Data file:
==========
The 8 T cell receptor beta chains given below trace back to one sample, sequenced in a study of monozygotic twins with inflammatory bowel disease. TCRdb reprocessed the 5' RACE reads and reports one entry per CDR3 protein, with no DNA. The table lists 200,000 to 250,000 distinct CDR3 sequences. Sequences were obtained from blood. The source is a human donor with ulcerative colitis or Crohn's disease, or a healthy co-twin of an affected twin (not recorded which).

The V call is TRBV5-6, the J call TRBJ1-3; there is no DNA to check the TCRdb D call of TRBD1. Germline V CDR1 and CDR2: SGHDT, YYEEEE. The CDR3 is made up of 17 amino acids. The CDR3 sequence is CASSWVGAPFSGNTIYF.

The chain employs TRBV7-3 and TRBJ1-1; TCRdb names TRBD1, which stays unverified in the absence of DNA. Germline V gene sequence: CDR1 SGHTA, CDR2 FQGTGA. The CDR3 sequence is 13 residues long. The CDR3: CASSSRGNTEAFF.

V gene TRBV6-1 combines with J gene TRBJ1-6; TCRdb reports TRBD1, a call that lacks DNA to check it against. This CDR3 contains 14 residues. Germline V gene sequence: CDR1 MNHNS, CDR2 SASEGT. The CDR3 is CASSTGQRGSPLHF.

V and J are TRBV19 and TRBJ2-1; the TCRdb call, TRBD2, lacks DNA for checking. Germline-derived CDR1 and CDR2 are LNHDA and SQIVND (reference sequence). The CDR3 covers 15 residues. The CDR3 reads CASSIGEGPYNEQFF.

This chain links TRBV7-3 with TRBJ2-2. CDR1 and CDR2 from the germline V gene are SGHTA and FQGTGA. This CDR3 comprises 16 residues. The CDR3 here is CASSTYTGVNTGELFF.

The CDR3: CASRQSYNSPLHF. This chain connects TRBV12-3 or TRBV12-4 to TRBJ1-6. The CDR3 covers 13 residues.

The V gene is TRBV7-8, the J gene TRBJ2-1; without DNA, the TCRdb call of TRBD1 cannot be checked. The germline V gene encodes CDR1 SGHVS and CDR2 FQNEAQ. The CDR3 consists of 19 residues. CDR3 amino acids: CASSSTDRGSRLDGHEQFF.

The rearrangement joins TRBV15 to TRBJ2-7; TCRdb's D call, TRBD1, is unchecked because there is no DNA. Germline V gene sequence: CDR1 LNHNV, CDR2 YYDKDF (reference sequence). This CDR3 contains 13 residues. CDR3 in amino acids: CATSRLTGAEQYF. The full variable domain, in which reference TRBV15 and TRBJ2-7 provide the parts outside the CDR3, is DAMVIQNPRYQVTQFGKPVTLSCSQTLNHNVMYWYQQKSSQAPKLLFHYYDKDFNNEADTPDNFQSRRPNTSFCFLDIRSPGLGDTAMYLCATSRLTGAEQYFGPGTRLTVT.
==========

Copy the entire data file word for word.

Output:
The 8 T cell receptor beta chains given below trace back to one sample, sequenced in a study of monozygotic twins with inflammatory bowel disease. TCRdb reprocessed the 5' RACE reads and reports one entry per CDR3 protein, with no DNA. The table lists 200,000 to 250,000 distinct CDR3 sequences. Sequences were obtained from blood. The source is a human donor with ulcerative colitis or Crohn's disease, or a healthy co-twin of an affected twin (not recorded which).

The V call is TRBV5-6, the J call TRBJ1-3; there is no DNA to check the TCRdb D call of TRBD1. Germline V CDR1 and CDR2: SGHDT, YYEEEE. The CDR3 is made up of 17 amino acids. The CDR3 sequence is CASSWVGAPFSGNTIYF.

The chain employs TRBV7-3 and TRBJ1-1; TCRdb names TRBD1, which stays unverified in the absence of DNA. Germline V gene sequence: CDR1 SGHTA, CDR2 FQGTGA. The CDR3 sequence is 13 residues long. The CDR3: CASSSRGNTEAFF.

V gene TRBV6-1 combines with J gene TRBJ1-6; TCRdb reports TRBD1, a call that lacks DNA to check it against. This CDR3 contains 14 residues. Germline V gene sequence: CDR1 MNHNS, CDR2 SASEGT. The CDR3 is CASSTGQRGSPLHF.

V and J are TRBV19 and TRBJ2-1; the TCRdb call, TRBD2, lacks DNA for checking. Germline-derived CDR1 and CDR2 are LNHDA and SQIVND (reference sequence). The CDR3 covers 15 residues. The CDR3 reads CASSIGEGPYNEQFF.

This chain links TRBV7-3 with TRBJ2-2. CDR1 and CDR2 from the germline V gene are SGHTA and FQGTGA. This CDR3 comprises 16 residues. The CDR3 here is CASSTYTGVNTGELFF.

The CDR3: CASRQSYNSPLHF. This chain connects TRBV12-3 or TRBV12-4 to TRBJ1-6. The CDR3 covers 13 residues.

The V gene is TRBV7-8, the J gene TRBJ2-1; without DNA, the TCRdb call of TRBD1 cannot be checked. The germline V gene encodes CDR1 SGHVS and CDR2 FQNEAQ. The CDR3 consists of 19 residues. CDR3 amino acids: CASSSTDRGSRLDGHEQFF.

The rearrangement joins TRBV15 to TRBJ2-7; TCRdb's D call, TRBD1, is unchecked because there is no DNA. Germline V gene sequence: CDR1 LNHNV, CDR2 YYDKDF (reference sequence). This CDR3 contains 13 residues. CDR3 in amino acids: CATSRLTGAEQYF. The full variable domain, in which reference TRBV15 and TRBJ2-7 provide the parts outside the CDR3, is DAMVIQNPRYQVTQFGKPVTLSCSQTLNHNVMYWYQQKSSQAPKLLFHYYDKDFNNEADTPDNFQSRRPNTSFCFLDIRSPGLGDTAMYLCATSRLTGAEQYFGPGTRLTVT.